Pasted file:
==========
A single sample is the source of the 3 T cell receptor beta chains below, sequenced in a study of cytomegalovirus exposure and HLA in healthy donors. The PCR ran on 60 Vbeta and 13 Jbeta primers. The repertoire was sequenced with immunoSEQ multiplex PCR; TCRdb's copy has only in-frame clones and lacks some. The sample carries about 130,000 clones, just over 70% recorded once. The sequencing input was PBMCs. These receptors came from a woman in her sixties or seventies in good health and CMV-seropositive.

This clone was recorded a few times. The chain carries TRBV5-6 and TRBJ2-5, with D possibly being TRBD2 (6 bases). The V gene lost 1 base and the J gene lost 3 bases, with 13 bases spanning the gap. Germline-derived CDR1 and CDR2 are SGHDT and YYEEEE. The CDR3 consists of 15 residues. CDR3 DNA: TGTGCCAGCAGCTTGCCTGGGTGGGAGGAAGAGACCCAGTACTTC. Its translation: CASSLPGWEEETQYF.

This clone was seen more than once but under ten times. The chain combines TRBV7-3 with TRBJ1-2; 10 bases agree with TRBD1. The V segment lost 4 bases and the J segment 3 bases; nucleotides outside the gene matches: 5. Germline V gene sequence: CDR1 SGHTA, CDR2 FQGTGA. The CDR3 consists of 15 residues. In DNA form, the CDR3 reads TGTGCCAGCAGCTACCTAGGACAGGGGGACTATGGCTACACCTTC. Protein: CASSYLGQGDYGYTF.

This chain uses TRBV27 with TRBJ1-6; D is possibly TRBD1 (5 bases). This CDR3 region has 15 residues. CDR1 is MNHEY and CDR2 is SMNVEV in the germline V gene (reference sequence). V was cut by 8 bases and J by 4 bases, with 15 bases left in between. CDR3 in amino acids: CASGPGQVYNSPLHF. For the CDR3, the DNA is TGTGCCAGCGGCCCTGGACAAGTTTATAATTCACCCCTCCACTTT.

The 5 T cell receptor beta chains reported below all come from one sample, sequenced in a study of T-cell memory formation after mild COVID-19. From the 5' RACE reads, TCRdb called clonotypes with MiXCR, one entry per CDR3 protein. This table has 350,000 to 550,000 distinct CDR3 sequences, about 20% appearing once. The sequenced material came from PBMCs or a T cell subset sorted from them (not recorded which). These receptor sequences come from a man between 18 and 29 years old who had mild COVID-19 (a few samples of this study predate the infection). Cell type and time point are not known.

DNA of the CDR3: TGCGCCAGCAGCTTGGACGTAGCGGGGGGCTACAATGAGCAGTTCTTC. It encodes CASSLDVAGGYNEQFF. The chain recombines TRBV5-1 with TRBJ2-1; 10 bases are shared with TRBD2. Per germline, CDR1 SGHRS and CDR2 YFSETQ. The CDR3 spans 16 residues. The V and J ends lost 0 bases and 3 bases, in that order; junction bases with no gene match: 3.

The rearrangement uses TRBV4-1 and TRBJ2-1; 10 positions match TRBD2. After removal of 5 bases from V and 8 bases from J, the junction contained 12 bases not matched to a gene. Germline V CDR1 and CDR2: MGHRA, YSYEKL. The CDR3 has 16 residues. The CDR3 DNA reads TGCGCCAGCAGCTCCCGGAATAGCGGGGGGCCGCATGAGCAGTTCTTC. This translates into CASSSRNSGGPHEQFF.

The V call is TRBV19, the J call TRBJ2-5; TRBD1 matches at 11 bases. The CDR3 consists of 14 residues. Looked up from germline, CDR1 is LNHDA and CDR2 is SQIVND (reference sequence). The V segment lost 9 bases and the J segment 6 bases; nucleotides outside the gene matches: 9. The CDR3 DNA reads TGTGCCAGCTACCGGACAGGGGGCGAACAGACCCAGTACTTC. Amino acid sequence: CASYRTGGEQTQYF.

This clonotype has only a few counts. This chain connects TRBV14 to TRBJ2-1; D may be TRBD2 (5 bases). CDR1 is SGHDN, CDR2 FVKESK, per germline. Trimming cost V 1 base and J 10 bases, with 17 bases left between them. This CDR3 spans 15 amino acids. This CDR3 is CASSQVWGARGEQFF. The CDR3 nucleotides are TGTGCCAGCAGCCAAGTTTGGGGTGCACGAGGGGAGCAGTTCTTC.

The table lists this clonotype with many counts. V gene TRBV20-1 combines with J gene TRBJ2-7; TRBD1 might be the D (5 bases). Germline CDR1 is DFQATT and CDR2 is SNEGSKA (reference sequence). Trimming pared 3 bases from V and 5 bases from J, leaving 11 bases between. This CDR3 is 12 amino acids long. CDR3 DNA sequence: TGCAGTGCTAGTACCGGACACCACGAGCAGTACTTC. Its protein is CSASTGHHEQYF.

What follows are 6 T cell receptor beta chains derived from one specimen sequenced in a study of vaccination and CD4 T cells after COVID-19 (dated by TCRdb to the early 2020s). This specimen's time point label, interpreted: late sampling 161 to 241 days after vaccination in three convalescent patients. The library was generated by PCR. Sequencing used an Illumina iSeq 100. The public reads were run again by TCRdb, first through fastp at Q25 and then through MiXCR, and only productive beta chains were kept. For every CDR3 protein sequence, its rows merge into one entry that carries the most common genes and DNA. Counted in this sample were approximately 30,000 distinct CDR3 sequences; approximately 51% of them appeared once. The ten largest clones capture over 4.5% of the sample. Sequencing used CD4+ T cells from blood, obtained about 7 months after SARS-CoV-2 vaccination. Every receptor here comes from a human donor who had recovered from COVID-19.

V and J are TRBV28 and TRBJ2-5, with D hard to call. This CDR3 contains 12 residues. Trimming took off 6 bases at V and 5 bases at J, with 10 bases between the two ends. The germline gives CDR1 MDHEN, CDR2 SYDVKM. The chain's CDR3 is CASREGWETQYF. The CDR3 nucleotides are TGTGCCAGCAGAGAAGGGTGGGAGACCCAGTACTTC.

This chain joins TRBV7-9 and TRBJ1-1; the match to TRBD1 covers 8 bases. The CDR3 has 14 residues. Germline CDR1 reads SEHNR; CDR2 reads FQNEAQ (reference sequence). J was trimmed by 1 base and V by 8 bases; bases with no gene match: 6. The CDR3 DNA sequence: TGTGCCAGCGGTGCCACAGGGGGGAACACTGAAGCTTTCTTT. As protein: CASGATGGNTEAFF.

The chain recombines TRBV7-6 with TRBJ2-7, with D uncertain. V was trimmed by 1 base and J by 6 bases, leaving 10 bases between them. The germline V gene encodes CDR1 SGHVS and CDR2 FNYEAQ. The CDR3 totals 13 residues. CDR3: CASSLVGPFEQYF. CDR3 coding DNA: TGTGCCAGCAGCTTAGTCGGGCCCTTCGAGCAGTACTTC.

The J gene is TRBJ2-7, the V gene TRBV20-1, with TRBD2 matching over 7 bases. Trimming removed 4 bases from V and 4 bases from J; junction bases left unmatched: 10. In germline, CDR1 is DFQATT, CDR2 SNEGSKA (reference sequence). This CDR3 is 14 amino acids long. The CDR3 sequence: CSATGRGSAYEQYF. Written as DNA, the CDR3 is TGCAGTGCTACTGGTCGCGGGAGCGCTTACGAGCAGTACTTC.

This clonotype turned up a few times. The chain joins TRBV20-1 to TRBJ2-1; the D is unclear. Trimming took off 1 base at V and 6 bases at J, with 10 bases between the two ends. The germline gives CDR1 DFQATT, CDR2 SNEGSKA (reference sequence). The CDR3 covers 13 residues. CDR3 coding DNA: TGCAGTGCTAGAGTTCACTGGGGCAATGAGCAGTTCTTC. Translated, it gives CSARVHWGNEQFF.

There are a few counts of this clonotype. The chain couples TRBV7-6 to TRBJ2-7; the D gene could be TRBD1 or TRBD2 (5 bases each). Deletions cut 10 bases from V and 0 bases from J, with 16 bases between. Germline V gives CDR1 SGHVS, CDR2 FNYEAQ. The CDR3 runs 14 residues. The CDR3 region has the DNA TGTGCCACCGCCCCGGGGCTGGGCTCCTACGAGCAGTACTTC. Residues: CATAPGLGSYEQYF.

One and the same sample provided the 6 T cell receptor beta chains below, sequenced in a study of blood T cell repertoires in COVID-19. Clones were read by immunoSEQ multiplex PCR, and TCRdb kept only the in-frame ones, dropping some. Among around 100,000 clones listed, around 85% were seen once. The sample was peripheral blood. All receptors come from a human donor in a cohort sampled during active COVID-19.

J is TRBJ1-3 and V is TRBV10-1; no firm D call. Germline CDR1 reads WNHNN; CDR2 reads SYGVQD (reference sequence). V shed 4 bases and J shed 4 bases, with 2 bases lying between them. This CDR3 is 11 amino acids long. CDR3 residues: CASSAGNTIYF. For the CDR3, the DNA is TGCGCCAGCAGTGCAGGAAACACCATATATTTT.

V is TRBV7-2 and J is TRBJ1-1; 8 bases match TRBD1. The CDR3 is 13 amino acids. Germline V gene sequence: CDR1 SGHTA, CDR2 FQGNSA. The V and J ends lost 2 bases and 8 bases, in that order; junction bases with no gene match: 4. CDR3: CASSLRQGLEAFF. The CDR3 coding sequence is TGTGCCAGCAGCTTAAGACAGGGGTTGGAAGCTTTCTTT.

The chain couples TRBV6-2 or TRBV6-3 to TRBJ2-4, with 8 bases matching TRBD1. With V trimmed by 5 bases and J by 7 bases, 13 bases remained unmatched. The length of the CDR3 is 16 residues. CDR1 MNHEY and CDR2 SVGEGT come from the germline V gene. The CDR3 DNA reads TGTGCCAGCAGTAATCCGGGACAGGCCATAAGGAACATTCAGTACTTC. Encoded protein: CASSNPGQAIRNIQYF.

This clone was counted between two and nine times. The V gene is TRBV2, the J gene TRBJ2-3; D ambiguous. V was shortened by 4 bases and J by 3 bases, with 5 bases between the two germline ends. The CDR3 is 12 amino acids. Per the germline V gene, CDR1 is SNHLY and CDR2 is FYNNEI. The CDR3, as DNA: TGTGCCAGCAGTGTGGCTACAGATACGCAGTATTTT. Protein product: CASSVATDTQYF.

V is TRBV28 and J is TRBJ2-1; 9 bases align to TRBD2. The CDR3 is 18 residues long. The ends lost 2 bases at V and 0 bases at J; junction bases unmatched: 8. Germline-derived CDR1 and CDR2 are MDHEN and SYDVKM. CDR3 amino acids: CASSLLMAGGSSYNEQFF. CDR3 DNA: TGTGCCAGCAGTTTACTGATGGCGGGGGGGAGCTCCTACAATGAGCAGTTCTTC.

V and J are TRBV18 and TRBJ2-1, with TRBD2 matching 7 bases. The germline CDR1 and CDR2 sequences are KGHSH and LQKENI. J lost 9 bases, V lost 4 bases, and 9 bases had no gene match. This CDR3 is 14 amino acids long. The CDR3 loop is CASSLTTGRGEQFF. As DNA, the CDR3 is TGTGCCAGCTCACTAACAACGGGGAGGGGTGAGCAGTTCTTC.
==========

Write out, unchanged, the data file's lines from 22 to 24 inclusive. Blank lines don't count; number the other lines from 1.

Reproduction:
This clone was counted between two and nine times. The V gene is TRBV2, the J gene TRBJ2-3; D ambiguous. V was shortened by 4 bases and J by 3 bases, with 5 bases between the two germline ends. The CDR3 is 12 amino acids. Per the germline V gene, CDR1 is SNHLY and CDR2 is FYNNEI. The CDR3, as DNA: TGTGCCAGCAGTGTGGCTACAGATACGCAGTATTTT. Protein product: CASSVATDTQYF.

V is TRBV28 and J is TRBJ2-1; 9 bases align to TRBD2. The CDR3 is 18 residues long. The ends lost 2 bases at V and 0 bases at J; junction bases unmatched: 8. Germline-derived CDR1 and CDR2 are MDHEN and SYDVKM. CDR3 amino acids: CASSLLMAGGSSYNEQFF. CDR3 DNA: TGTGCCAGCAGTTTACTGATGGCGGGGGGGAGCTCCTACAATGAGCAGTTCTTC.

V and J are TRBV18 and TRBJ2-1, with TRBD2 matching 7 bases. The germline CDR1 and CDR2 sequences are KGHSH and LQKENI. J lost 9 bases, V lost 4 bases, and 9 bases had no gene match. This CDR3 is 14 amino acids long. The CDR3 loop is CASSLTTGRGEQFF. As DNA, the CDR3 is TGTGCCAGCTCACTAACAACGGGGAGGGGTGAGCAGTTCTTC.